The “desperation” was the Football Association’s binge on overseas expertise:
first Sven-Goran Eriksson then Capello, neither of whom could cure English
football’s congenital flaws. I was about to say the FA’s mandarins faced a
choice between the raconteur Redknapp and the worldly son of a Croydon bus
driver. But in reality it was Hodgson all along. Tottenham’s guiding force
was never seriously considered.
beat Brazil on Wednesday night you would have been hard pressed to find
anyone to dispute the FA’s choice. The wisdom that underpinned it has seemed
more and more solid, despite the team’s struggles in World Cup qualifying
Group H, where they now sit second to Montenegro. Hodgson’s self-assurance
grows with every fixture and the old England circus has been packed away.
Charitably, you might say that dialling international rescue twice was an
admission by the FA that England required a radical intervention. Looking
back through the lens of Hodgson’s first 10 months in charge, it seems clear
that England needed neither the expensive attentions of foreign coaches nor
the verbal elasticity of Redknapp, however good a manager he might be.
What they needed was Hodgson, calm and cerebral, to persuade the older players
that it was still worth hanging around the place and to encourage the
younger ones to believe they could progress in a stable environment. In an
interview with Esquire magazine published on Thursday, Hodgson says:
“I would wish to avoid cynicism and weariness at all costs. I’m not a lover
No England manager has delivered a more concise statement in favour of
positivity. He also said he would like to be like “Maggie Smith in Downton
Abbey, and say exactly what you think at any time”. But to wear the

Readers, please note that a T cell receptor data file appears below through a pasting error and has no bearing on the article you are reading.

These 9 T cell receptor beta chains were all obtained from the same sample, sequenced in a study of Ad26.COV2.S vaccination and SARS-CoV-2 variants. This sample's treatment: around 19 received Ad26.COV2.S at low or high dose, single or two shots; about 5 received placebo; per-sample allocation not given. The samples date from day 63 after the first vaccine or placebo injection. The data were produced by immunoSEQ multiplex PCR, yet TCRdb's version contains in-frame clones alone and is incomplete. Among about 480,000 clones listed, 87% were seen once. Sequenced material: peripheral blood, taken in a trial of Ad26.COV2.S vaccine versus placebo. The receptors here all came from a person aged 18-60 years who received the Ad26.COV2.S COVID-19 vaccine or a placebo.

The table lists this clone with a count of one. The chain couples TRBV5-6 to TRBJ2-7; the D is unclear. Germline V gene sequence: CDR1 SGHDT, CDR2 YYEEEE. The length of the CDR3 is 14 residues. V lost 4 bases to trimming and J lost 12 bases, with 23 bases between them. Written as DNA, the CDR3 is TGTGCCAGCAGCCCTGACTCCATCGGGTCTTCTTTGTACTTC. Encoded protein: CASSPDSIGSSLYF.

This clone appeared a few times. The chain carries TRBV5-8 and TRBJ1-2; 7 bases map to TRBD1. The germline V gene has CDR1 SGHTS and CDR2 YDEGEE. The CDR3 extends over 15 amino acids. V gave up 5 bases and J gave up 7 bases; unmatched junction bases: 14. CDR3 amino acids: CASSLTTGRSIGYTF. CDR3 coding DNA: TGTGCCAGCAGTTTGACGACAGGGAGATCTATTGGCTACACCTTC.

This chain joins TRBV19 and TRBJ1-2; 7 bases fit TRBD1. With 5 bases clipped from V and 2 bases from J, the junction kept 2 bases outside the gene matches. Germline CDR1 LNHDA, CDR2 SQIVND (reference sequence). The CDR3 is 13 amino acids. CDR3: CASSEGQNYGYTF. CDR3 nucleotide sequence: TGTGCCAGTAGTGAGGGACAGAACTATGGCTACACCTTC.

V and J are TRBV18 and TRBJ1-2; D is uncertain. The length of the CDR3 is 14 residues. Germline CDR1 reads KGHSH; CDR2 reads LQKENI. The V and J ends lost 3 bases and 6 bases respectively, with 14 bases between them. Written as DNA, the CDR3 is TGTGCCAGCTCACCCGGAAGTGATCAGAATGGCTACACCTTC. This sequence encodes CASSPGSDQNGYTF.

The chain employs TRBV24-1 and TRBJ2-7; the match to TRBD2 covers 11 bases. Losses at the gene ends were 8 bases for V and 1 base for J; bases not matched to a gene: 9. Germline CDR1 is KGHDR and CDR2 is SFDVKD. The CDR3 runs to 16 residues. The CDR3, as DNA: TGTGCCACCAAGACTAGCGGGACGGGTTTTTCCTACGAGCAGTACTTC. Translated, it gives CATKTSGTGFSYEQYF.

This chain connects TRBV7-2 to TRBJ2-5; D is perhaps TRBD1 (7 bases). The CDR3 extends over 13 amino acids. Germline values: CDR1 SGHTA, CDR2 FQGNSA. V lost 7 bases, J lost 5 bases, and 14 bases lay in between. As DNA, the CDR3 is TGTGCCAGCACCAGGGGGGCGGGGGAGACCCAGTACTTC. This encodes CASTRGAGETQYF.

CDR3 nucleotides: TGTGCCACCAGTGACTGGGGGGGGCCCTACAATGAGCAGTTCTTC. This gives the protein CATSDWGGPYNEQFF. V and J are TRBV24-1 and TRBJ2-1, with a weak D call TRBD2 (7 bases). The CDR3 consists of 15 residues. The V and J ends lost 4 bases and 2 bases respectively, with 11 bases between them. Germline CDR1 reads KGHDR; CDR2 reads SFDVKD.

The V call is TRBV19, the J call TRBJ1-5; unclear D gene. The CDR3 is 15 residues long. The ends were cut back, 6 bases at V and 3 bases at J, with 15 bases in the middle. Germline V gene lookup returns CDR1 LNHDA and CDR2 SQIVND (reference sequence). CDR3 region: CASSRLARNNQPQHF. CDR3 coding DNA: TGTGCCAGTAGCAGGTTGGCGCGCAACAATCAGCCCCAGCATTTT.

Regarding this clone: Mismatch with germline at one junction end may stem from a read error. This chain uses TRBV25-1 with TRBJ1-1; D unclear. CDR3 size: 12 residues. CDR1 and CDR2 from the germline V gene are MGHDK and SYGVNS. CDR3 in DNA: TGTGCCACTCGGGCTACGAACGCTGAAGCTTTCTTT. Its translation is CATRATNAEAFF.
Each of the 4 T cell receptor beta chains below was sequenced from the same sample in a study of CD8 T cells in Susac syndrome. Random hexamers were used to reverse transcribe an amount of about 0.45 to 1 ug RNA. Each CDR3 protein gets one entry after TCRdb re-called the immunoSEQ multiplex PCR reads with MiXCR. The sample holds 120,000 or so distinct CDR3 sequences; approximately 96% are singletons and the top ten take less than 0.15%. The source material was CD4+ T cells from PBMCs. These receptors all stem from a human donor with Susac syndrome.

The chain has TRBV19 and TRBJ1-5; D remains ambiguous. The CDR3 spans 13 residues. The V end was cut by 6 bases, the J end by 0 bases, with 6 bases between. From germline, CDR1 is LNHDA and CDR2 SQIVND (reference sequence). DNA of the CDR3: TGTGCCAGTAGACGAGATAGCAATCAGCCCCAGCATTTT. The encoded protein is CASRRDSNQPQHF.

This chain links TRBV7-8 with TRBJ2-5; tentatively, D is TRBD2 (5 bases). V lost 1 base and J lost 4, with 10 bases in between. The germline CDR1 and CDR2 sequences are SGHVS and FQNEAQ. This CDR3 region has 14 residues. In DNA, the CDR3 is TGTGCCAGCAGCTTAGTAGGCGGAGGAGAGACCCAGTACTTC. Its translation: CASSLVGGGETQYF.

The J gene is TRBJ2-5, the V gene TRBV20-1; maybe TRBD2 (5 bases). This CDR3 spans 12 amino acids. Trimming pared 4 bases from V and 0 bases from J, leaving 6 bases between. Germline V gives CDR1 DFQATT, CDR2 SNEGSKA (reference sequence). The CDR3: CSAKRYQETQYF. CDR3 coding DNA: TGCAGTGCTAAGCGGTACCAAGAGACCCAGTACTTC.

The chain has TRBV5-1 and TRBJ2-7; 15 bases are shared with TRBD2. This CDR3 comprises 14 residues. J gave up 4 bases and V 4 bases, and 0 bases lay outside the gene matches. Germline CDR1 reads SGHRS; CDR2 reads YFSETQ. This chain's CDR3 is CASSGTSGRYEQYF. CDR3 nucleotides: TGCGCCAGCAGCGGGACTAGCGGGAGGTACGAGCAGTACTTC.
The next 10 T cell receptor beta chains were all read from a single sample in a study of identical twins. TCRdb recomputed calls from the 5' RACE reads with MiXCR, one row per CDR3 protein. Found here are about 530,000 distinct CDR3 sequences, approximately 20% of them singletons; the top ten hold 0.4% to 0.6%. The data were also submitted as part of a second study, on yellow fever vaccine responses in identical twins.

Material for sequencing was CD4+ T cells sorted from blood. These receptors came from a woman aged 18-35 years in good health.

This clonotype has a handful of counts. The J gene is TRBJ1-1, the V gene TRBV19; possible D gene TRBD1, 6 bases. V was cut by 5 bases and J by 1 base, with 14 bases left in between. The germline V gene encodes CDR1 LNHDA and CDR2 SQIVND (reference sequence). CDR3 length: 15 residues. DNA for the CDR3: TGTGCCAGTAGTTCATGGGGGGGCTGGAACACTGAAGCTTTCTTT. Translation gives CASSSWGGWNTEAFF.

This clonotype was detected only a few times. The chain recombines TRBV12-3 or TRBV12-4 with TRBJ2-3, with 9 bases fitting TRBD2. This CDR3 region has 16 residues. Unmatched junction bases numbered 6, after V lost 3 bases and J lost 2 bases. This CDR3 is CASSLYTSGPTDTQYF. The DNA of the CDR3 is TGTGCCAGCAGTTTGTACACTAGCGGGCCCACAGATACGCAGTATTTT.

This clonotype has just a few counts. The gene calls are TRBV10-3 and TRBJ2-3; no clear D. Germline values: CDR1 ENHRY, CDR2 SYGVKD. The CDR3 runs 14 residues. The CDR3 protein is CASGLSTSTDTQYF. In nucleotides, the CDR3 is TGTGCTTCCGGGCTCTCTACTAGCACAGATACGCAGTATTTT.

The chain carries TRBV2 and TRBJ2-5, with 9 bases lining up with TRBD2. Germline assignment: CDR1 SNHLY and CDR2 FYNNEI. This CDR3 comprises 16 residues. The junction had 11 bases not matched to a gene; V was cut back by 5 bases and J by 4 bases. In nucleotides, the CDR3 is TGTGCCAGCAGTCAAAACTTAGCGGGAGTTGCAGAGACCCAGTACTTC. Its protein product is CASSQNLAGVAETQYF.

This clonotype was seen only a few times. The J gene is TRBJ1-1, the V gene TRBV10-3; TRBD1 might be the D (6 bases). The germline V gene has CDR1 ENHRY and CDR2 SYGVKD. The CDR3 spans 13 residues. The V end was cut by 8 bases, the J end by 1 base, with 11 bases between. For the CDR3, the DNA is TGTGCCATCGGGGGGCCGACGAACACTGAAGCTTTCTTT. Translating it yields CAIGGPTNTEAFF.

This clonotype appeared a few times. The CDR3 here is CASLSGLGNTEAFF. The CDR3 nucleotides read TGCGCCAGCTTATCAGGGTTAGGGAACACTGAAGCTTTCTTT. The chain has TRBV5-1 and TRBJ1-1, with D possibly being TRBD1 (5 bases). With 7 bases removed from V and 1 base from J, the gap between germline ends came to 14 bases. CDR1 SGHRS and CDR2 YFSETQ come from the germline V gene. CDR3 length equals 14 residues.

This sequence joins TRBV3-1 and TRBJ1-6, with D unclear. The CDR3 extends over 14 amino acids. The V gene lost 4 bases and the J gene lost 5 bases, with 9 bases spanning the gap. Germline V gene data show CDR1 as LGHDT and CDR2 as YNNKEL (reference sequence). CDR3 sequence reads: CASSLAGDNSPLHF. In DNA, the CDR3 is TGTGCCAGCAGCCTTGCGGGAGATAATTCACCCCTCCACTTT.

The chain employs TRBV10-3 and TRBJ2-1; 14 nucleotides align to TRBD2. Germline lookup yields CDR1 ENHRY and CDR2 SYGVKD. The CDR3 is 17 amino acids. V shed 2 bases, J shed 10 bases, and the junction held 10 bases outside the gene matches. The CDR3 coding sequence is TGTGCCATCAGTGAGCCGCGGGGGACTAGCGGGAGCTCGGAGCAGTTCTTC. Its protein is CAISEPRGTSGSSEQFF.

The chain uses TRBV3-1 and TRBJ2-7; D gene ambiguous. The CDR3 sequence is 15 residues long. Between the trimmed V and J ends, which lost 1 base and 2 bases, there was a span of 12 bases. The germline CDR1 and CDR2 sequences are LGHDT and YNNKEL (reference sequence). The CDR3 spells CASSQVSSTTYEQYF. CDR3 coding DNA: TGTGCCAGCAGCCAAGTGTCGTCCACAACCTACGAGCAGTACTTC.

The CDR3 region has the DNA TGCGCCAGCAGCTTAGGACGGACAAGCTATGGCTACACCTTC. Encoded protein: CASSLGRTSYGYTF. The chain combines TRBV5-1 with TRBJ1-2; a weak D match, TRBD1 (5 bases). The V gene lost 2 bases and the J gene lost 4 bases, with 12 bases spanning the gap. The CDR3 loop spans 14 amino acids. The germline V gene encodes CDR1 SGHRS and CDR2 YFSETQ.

radioactive tracksuit is to walk through all sorts of diplomatic thorns. As
an experienced club and international manager already, Hodgson knew exactly
how to deal with the dugout heavyweights of the Premier League.
The 90-minute shifts put in by Wayne Rooney and Chris Smalling, of Manchester
United, against Brazil partly reflected their club’s desire to see them use
an exhibition match to attain full fitness. It also expressed the trust
between Hodgson and the likes of Sir Alex Ferguson and Liverpool’s Brendan
Rodgers. This kind of harmony is rare. It stems from Hodgson’s complete
credibility as an English football man who understands the culture in which
he is working.
With his impressive gallery, Capello was held up as a renaissance man walking
among charlatans. After its endless disappointments English football
succumbed to a kind of shame, or self-loathing, which it thought only £5
million salaries for top Europeans could correct. The failed experiment with
Steve McClaren exacerbated this thinking. And if Brazil’s Luiz Felipe
Scolari had not said no to the FA before the 2006 World Cup, McClaren would
never have been given that brief opportunity.
Hodgson likes paintings, too, and books. The first gig he attended was Roy
Orbison in Tooting. In the Esquire interview he cites a fondness for
Chagall. He also dispenses wonderful advice: “As you get older, your good
qualities – whatever they were – get whittled away and your bad qualities
get honed. One should become wiser, more understanding and more generous in
the way you see things, but quite often you don’t. In fact the risk is, of
course, that you become grumpier.”
This is one of the best summaries you could read of the dangers of middle age.
In this thoughtful new environment errors are assimilated before they turn
into crises. Many felt Rio Ferdinand got the wrong end of the John Terry
selection dilemma at Euro 2012. In retrospect it was also a bad idea to let
Rooney skip off to Las Vegas before the tournament. Under Hodgson, though,
these issues are talked about without the old England hysteric lurching out
of his cupboard with a bottle of gin.
The chances of England winning the next World Cup are remote. The chances of
Jack Wilshere’s international career being handled properly are now
extremely high. When people talked about ‘emotional investment’ in the
England job it was nothing to do with flags or passports. It was stupid to
expect Capello to have the same empathy with young England players when he
knew nothing of their histories and had a limited interest in their futures
beyond his own contract.
In a notable birthday year the FA can congratulate itself on one of its best
decisions. At 150 years old, you ought to be grown up.